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  1. Savanur, K., & Srikanth, R. (2010). Modified collaborative coefficient: A new measure for quantifying the degree of research collaboration. Scientometrics, 84(2), 365-371.
  2. Gupta, D. K. (1989). Scientometric study of biochemical literature of Nigeria, 1970–1984: Application of Lotka's law and the 80/20-Rule. Scientometrics, 15(3-4), 171-179.
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  5. Rousseau, R. (2011). Comments on the modified collaborative coefficient. Scientometrics, 87(1), 171-174.
  6. Guan, J., & Ma, N. (2007). A bibliometric study of China’s semiconductor literature compared with other major Asian countries. Scientometrics, 70(1), 107-124.Subramanyam K, Bibliometric studies of research collaboration: a review, Journal of Information Science, 6 (1) (1983) 33-38.
  7. Subramanyam, K. (1983). Bibliometric studies of research collaboration: A review. Journal of Information Science, 6(1), 33-38.
  8. Lawani, S. M. (1981). Quality, Collaboration, and citations in cancer Research: a bibliometric study.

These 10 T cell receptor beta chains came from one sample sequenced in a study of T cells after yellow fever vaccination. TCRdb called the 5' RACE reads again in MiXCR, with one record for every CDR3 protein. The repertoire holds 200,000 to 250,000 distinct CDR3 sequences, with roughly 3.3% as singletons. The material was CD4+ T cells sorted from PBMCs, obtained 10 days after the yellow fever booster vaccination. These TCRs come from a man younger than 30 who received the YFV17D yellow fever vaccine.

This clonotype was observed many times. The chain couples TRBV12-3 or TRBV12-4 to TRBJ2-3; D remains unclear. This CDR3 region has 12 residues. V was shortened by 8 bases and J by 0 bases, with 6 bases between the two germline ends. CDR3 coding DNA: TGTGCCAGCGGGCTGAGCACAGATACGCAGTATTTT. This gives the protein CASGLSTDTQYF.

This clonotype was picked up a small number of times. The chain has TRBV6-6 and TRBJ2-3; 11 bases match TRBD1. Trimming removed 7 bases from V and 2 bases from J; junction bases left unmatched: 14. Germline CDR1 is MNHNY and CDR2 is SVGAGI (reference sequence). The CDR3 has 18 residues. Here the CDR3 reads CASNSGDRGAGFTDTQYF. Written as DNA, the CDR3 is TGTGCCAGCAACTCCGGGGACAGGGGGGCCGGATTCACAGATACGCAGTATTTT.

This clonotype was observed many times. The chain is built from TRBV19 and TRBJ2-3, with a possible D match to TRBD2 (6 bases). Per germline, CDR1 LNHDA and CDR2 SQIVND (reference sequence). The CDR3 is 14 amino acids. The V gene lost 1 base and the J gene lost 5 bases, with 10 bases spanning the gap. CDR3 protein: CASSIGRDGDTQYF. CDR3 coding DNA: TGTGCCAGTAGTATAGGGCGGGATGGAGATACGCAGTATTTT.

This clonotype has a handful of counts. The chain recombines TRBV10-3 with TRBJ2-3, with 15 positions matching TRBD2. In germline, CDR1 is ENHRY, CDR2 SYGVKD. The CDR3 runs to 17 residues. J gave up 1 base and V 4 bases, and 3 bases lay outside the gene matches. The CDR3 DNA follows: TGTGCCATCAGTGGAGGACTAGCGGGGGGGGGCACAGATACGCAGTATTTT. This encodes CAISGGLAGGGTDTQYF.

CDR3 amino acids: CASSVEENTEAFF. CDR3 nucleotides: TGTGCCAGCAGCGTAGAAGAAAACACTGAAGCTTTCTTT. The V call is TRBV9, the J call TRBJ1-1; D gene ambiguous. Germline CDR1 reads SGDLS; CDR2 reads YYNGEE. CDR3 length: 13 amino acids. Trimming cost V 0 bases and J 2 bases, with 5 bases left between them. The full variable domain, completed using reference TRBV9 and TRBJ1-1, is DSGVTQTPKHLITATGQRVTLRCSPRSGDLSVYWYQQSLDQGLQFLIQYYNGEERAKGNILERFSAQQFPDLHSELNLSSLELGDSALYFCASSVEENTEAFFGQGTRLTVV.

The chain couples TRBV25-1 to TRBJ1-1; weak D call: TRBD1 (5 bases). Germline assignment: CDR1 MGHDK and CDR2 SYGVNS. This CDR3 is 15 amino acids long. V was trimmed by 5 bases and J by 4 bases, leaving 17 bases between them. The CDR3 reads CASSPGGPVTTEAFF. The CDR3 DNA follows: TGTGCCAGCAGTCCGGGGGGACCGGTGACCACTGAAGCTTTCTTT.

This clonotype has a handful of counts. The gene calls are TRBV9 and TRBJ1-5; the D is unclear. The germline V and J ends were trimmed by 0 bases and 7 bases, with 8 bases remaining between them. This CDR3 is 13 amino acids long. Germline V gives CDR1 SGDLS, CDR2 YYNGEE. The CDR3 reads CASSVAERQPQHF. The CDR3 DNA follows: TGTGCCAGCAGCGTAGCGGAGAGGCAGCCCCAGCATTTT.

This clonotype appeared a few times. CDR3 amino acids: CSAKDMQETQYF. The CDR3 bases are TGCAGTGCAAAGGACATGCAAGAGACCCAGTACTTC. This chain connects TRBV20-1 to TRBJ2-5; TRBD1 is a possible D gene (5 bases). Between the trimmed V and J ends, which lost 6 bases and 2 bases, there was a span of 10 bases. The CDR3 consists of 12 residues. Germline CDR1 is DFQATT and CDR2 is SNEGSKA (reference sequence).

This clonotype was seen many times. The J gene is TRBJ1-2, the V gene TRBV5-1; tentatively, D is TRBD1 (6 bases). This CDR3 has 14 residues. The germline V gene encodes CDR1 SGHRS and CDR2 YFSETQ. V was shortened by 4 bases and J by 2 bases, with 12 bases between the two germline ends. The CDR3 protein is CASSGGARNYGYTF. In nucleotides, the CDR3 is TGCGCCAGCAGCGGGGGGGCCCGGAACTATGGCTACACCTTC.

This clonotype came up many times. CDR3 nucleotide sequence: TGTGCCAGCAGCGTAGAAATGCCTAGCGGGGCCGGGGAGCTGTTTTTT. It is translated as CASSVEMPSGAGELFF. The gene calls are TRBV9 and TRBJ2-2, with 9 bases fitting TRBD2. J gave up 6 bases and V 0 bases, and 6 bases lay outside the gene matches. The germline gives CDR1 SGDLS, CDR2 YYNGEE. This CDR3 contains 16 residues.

9. Ajiferuke, I., Burell, Q., & Tague, J. (1988). Collaborative coefficient: A single measure of the degree of collaboration in research. Scientometrics, 14(5-6), 421-433.

10. Andrés, A. (2009). Measuring academic research: How to undertake a bibliometric study. Elsevier


This paper mainly analyzes the Price square root law, Pareto principle, Publication Efficiency Index, Modified Collaborative coefficient, and Application of Lotka’s law in the Geese literature of India based on 94 publications indexed in Scopus database from 2008 to 2017. Value of Publication Efficiency Indices and Average citations per paper shows that the impact of Publication and Research effort in India is higher from the years 2009 to 2013. Batbayar N. is the most prolific author in this field, with 1.63% of total publications. The analysis revealed that Price square root law and Pareto principle (80/20 rule) is not to fit with the Geese Research publication output of India. Highest Degree of Collaboration observed in the years 2008, 2009, 2011, 2015, and 2017 since there are no single-authored articles in these years. The uppermost values of CI, CC, and MCC observed in the year 2009. The Kolmogorov Smirnov Test revealed that Lotka’s law is well fit for the scientific productivities of authors of Geese Research.